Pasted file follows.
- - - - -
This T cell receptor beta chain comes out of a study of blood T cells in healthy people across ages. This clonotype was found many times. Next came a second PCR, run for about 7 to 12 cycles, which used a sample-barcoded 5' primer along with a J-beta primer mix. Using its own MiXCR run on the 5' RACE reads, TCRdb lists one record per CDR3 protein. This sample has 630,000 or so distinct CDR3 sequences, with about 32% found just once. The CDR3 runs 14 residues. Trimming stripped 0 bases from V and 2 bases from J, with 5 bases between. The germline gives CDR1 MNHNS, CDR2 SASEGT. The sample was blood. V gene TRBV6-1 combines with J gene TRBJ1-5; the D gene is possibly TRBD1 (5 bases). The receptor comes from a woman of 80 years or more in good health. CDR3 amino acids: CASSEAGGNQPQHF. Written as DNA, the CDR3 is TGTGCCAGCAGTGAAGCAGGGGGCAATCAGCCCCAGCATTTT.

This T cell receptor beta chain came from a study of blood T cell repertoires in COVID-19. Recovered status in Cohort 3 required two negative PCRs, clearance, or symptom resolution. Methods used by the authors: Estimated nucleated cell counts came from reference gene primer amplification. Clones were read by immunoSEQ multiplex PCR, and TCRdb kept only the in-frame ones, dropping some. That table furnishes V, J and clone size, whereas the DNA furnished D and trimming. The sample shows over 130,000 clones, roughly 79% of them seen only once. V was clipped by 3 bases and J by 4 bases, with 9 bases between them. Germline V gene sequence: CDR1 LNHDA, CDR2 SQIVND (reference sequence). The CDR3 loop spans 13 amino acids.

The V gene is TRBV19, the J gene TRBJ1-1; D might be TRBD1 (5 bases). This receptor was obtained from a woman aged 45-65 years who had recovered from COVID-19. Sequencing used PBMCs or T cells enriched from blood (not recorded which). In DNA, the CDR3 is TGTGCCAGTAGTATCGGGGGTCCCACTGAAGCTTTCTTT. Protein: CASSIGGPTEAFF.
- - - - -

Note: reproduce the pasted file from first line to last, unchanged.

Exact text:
This T cell receptor beta chain comes out of a study of blood T cells in healthy people across ages. This clonotype was found many times. Next came a second PCR, run for about 7 to 12 cycles, which used a sample-barcoded 5' primer along with a J-beta primer mix. Using its own MiXCR run on the 5' RACE reads, TCRdb lists one record per CDR3 protein. This sample has 630,000 or so distinct CDR3 sequences, with about 32% found just once. The CDR3 runs 14 residues. Trimming stripped 0 bases from V and 2 bases from J, with 5 bases between. The germline gives CDR1 MNHNS, CDR2 SASEGT. The sample was blood. V gene TRBV6-1 combines with J gene TRBJ1-5; the D gene is possibly TRBD1 (5 bases). The receptor comes from a woman of 80 years or more in good health. CDR3 amino acids: CASSEAGGNQPQHF. Written as DNA, the CDR3 is TGTGCCAGCAGTGAAGCAGGGGGCAATCAGCCCCAGCATTTT.

This T cell receptor beta chain came from a study of blood T cell repertoires in COVID-19. Recovered status in Cohort 3 required two negative PCRs, clearance, or symptom resolution. Methods used by the authors: Estimated nucleated cell counts came from reference gene primer amplification. Clones were read by immunoSEQ multiplex PCR, and TCRdb kept only the in-frame ones, dropping some. That table furnishes V, J and clone size, whereas the DNA furnished D and trimming. The sample shows over 130,000 clones, roughly 79% of them seen only once. V was clipped by 3 bases and J by 4 bases, with 9 bases between them. Germline V gene sequence: CDR1 LNHDA, CDR2 SQIVND (reference sequence). The CDR3 loop spans 13 amino acids.

The V gene is TRBV19, the J gene TRBJ1-1; D might be TRBD1 (5 bases). This receptor was obtained from a woman aged 45-65 years who had recovered from COVID-19. Sequencing used PBMCs or T cells enriched from blood (not recorded which). In DNA, the CDR3 is TGTGCCAGTAGTATCGGGGGTCCCACTGAAGCTTTCTTT. Protein: CASSIGGPTEAFF.